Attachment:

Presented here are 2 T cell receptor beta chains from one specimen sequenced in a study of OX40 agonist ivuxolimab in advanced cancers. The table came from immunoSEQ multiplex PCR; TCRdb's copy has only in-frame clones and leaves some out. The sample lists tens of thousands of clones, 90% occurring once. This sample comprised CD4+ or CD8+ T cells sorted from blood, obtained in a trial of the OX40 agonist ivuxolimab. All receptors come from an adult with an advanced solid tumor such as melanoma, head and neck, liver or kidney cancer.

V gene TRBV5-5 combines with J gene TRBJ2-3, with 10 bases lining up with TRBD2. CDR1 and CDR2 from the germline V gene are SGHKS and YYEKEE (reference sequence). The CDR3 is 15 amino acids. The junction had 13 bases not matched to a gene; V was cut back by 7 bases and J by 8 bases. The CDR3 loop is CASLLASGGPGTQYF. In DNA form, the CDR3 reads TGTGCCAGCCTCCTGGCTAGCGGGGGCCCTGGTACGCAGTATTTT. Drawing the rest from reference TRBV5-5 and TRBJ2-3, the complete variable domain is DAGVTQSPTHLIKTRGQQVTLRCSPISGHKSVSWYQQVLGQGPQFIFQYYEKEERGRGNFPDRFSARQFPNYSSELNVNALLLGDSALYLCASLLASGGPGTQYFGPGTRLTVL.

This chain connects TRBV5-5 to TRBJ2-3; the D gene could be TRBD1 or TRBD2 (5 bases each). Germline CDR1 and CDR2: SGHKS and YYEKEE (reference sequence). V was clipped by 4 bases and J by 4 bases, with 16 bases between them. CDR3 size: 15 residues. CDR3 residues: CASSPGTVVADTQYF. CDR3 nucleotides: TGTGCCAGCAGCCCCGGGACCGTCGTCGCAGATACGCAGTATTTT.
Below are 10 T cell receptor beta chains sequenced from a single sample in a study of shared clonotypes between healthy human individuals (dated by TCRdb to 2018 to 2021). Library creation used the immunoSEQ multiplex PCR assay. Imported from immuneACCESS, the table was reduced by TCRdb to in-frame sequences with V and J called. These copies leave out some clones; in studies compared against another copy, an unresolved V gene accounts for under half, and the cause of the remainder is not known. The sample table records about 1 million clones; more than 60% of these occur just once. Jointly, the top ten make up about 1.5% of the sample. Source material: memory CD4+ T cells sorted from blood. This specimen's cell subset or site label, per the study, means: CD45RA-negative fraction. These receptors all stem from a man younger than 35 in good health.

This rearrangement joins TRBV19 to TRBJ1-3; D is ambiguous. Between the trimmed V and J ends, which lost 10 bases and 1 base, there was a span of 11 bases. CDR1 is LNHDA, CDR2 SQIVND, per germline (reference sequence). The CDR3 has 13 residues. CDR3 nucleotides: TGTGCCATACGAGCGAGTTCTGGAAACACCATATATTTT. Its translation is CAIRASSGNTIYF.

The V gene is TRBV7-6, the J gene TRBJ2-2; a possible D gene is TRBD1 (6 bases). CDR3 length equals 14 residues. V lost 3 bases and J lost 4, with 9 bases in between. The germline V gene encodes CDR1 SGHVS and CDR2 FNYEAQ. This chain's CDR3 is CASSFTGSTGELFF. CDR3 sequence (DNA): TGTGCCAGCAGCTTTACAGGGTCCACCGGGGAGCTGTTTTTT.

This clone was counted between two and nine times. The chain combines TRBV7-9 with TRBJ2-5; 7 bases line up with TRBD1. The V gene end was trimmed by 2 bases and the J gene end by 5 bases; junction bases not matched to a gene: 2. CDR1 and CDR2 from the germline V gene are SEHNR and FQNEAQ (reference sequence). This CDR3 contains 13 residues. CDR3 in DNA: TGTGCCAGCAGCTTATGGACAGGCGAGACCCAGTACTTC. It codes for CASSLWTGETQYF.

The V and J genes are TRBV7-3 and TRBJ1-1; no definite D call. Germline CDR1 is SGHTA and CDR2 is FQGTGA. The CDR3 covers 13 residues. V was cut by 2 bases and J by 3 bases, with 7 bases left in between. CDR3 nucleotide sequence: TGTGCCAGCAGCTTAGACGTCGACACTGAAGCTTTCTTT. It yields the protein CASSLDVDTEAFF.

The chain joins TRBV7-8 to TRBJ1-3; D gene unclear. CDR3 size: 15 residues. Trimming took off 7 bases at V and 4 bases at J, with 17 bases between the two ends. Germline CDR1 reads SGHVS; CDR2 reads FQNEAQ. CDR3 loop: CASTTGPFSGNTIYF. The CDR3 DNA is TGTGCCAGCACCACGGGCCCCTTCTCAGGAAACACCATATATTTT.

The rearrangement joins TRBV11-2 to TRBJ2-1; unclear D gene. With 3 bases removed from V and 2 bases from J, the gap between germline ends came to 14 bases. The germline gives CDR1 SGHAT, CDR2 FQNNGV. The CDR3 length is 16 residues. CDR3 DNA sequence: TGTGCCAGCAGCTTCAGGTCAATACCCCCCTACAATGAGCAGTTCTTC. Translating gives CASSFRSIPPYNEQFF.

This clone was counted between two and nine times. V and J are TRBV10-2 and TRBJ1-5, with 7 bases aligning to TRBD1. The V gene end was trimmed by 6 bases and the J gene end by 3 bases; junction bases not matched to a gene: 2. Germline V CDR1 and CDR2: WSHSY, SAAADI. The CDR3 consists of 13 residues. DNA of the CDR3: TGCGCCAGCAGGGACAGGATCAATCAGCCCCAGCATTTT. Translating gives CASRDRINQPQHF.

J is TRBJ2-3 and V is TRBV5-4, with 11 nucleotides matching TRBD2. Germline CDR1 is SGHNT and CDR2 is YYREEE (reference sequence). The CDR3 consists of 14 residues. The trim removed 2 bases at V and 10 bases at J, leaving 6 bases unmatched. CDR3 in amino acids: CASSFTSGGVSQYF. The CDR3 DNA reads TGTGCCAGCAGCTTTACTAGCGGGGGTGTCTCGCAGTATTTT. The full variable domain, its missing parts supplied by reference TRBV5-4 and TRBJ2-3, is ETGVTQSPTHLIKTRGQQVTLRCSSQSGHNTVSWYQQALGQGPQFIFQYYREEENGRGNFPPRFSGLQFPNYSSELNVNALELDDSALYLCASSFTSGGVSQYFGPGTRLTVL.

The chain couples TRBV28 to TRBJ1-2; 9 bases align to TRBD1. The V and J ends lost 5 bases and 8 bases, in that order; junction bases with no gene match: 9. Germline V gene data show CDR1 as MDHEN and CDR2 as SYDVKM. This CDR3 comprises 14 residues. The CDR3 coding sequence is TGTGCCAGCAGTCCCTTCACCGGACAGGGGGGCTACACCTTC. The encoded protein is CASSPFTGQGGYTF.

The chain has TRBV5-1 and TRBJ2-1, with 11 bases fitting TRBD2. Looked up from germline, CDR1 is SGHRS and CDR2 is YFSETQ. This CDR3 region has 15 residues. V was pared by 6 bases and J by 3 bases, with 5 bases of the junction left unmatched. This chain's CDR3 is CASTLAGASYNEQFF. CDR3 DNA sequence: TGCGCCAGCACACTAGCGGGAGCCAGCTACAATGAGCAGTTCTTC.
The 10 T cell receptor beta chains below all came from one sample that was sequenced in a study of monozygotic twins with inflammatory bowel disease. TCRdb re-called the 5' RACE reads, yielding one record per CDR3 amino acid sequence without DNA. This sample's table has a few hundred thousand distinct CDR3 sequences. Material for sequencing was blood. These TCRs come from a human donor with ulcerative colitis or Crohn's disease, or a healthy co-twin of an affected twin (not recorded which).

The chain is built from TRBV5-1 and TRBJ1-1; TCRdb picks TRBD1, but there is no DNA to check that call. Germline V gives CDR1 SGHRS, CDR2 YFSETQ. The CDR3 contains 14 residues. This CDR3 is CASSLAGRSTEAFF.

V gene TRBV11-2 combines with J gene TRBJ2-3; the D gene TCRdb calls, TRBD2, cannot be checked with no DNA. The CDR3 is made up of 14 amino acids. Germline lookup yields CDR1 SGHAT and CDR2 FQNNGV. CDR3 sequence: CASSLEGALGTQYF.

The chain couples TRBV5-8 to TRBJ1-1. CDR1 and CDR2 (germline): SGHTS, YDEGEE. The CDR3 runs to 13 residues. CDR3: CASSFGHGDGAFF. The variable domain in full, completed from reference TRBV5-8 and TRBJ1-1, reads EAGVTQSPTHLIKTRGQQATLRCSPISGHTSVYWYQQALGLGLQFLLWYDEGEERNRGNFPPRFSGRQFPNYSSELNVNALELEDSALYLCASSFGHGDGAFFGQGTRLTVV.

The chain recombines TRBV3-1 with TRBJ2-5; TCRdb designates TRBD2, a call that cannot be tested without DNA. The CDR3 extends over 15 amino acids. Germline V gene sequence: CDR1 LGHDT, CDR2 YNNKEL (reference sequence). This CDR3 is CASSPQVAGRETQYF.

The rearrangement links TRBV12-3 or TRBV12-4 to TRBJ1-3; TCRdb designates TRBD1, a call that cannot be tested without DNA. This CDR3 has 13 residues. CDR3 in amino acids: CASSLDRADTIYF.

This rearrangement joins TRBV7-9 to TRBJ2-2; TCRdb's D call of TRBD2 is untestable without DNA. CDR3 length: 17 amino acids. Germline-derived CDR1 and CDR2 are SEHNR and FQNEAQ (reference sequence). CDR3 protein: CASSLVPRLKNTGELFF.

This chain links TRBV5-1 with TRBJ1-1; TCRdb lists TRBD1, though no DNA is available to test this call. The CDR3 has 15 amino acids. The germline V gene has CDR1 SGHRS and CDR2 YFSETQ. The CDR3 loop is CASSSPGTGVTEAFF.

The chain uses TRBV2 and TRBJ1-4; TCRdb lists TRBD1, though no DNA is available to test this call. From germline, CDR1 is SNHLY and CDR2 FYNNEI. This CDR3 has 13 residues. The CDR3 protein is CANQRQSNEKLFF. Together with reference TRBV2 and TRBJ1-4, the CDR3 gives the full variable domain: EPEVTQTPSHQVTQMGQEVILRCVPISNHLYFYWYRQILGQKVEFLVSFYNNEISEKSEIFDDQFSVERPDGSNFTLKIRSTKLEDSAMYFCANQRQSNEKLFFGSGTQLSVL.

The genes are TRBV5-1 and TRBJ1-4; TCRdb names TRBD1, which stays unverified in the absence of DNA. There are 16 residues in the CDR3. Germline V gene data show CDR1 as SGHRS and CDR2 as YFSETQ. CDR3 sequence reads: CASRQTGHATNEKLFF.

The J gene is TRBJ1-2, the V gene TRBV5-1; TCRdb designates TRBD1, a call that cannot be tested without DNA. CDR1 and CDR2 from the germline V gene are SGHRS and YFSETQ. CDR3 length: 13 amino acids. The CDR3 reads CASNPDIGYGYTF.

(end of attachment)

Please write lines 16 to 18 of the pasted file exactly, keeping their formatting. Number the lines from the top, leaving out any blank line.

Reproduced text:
The chain is built from TRBV5-1 and TRBJ1-1; TCRdb picks TRBD1, but there is no DNA to check that call. Germline V gives CDR1 SGHRS, CDR2 YFSETQ. The CDR3 contains 14 residues. This CDR3 is CASSLAGRSTEAFF.

V gene TRBV11-2 combines with J gene TRBJ2-3; the D gene TCRdb calls, TRBD2, cannot be checked with no DNA. The CDR3 is made up of 14 amino acids. Germline lookup yields CDR1 SGHAT and CDR2 FQNNGV. CDR3 sequence: CASSLEGALGTQYF.

The chain couples TRBV5-8 to TRBJ1-1. CDR1 and CDR2 (germline): SGHTS, YDEGEE. The CDR3 runs to 13 residues. CDR3: CASSFGHGDGAFF. The variable domain in full, completed from reference TRBV5-8 and TRBJ1-1, reads EAGVTQSPTHLIKTRGQQATLRCSPISGHTSVYWYQQALGLGLQFLLWYDEGEERNRGNFPPRFSGRQFPNYSSELNVNALELEDSALYLCASSFGHGDGAFFGQGTRLTVV.